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Andean priest and spiritual leader, Don Fabian Champi Apaza. Photo by Tom Pablo, Andes & Amazon Semester.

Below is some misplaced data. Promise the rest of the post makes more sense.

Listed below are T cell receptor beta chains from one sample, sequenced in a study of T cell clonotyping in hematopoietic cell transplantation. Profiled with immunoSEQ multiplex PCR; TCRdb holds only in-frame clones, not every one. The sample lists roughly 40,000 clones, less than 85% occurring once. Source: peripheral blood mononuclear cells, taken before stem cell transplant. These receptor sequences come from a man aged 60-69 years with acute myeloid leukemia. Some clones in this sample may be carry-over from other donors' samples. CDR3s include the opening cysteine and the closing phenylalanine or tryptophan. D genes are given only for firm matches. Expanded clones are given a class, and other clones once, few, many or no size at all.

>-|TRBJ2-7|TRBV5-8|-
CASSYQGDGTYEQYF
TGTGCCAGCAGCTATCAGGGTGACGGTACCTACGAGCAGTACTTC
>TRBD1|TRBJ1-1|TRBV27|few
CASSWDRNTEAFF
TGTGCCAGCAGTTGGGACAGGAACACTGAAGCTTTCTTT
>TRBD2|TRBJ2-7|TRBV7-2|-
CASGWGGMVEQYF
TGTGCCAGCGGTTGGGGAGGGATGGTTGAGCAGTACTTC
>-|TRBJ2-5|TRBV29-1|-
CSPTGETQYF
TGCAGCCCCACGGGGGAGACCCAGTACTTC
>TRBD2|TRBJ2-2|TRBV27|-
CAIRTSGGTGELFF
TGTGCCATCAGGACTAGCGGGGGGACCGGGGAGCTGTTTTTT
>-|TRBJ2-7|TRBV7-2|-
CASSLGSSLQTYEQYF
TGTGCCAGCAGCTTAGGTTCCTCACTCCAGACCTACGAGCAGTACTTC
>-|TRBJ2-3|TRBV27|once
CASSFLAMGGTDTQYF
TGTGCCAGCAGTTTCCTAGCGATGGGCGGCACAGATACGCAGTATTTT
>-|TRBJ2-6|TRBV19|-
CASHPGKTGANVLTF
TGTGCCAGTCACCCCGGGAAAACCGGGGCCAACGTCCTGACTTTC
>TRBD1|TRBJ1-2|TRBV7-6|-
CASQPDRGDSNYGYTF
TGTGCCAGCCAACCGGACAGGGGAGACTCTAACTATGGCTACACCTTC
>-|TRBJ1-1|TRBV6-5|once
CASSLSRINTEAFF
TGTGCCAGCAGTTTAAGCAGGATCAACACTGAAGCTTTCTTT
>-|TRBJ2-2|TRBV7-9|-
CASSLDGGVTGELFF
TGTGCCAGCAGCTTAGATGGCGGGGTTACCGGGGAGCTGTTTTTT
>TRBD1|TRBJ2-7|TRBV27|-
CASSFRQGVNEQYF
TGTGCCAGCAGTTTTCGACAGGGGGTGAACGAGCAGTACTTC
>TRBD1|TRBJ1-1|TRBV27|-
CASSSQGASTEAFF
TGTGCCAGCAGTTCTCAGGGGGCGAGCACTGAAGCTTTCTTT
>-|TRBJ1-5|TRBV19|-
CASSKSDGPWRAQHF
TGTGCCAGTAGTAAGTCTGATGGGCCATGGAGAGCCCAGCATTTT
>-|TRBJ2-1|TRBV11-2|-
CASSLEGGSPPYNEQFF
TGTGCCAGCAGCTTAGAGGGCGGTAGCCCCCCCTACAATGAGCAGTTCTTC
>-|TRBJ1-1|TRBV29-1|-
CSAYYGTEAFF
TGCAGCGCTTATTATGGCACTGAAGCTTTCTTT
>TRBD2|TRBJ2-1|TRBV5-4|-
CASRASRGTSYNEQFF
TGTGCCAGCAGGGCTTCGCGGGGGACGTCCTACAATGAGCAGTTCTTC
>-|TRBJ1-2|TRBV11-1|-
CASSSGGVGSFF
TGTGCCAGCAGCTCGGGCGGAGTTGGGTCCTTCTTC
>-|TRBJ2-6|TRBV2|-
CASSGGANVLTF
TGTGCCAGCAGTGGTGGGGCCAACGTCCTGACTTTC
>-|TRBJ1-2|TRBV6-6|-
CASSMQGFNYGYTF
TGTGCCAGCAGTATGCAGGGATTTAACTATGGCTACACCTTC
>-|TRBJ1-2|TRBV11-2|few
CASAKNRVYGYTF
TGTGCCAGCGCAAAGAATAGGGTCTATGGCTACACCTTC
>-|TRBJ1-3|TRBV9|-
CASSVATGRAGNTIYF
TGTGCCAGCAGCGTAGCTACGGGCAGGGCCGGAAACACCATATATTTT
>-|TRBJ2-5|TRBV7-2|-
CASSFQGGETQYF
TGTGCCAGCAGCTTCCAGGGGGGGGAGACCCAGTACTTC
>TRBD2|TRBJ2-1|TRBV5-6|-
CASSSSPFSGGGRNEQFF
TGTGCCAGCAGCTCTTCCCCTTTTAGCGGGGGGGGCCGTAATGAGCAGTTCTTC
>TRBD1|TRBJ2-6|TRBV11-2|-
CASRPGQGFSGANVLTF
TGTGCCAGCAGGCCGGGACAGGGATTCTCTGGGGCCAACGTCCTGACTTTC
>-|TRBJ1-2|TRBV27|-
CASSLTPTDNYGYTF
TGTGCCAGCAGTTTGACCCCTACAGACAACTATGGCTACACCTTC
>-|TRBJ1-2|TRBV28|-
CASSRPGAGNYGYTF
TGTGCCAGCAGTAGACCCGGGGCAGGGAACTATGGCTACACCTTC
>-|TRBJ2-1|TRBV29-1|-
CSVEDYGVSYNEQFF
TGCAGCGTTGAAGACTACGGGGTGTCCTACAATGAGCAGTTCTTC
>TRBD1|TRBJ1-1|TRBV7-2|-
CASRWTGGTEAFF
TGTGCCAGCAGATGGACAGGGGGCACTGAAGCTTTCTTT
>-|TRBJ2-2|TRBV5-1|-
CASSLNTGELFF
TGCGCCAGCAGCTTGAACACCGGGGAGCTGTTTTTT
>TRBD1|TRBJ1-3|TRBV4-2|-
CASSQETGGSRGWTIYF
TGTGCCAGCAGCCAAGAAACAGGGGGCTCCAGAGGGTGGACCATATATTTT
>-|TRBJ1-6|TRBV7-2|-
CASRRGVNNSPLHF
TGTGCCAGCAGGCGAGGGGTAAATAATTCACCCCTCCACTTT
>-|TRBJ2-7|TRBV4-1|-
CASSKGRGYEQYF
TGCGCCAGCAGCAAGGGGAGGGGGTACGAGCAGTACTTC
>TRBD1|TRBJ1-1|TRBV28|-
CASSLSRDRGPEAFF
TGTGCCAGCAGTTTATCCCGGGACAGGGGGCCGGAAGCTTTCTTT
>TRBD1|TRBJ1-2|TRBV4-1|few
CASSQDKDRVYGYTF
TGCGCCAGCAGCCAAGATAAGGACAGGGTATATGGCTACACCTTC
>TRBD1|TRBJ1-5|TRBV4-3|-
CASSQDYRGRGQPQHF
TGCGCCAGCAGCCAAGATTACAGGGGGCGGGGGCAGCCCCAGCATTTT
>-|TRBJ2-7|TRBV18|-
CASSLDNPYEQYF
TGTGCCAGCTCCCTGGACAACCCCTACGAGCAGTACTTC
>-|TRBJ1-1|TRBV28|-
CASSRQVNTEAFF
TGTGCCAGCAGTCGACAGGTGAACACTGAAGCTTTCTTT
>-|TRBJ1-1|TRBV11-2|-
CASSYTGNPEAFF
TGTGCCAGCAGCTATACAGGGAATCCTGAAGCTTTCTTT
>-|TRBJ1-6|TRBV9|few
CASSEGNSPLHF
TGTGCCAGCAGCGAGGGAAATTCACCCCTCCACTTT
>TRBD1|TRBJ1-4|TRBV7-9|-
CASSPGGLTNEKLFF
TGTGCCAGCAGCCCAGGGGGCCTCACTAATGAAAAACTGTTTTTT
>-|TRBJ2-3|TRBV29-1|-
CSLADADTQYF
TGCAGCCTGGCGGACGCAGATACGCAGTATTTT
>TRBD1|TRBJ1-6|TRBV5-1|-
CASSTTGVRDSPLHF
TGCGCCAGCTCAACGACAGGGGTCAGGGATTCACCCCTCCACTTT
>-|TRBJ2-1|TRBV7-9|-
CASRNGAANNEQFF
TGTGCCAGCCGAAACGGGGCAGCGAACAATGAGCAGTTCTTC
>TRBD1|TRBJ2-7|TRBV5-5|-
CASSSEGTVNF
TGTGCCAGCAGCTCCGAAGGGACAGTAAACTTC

Before coming to Bolivia I didn’t do much research about the black experience or racism in Bolivia. While on other trips and in my own life I expect racism. I didn’t think about it much before making my way down here. But from times in the market to Peru, to walking the streets of Bolivia, to even talking to my homestay family I have become hyper aware of the scarcity and ignorance surrounding blackness in the places we’ve traveled. So you can imagine my excitement to have Paola Pinto, a young Afrobolivian activist, come and address the history of black people in Bolivia. We learned that Africans were brought over to Potosi as free labor but 15 percent died during the trek and a vast percentage died in the mines. We learned how slavery wiped out most of the population leaving only 1.5 percent of Bolivia being of African descent. One thing I was surprised by was how recent everything is from Afrobolivians only being recognized by the state  a few years ago in the new constitution to the formation of the black community in Las Yungas. We watched a video created by a Harvard student interviewing lots of members of the strong community organizations that have created scholarships just for Afrobolivian students. In the video I was really moved by the stories of internalized racism such as bathing in bleach in attempts to become white and that same individual being able to say how proud they were to be Afrobolivian today. This charla has only given me more knowledge and context to compare and contrast racism in the U.S. to racism here in Bolivia.